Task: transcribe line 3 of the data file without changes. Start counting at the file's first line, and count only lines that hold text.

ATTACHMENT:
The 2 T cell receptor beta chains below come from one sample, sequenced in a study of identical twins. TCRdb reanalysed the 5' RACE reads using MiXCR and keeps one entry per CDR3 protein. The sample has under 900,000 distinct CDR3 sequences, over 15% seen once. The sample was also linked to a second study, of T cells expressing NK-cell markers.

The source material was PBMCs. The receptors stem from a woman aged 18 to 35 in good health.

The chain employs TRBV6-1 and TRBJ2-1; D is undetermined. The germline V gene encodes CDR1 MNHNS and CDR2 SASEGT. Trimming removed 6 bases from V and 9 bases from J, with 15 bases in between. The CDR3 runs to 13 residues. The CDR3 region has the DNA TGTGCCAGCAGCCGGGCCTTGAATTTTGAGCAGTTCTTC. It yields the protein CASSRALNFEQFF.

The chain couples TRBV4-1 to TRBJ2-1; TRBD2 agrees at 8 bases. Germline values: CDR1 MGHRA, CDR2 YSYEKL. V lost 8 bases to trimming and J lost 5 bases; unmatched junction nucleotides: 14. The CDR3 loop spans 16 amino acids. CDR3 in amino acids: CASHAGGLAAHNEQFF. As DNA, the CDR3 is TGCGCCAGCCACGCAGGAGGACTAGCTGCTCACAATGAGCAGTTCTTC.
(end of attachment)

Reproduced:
The chain employs TRBV6-1 and TRBJ2-1; D is undetermined. The germline V gene encodes CDR1 MNHNS and CDR2 SASEGT. Trimming removed 6 bases from V and 9 bases from J, with 15 bases in between. The CDR3 runs to 13 residues. The CDR3 region has the DNA TGTGCCAGCAGCCGGGCCTTGAATTTTGAGCAGTTCTTC. It yields the protein CASSRALNFEQFF.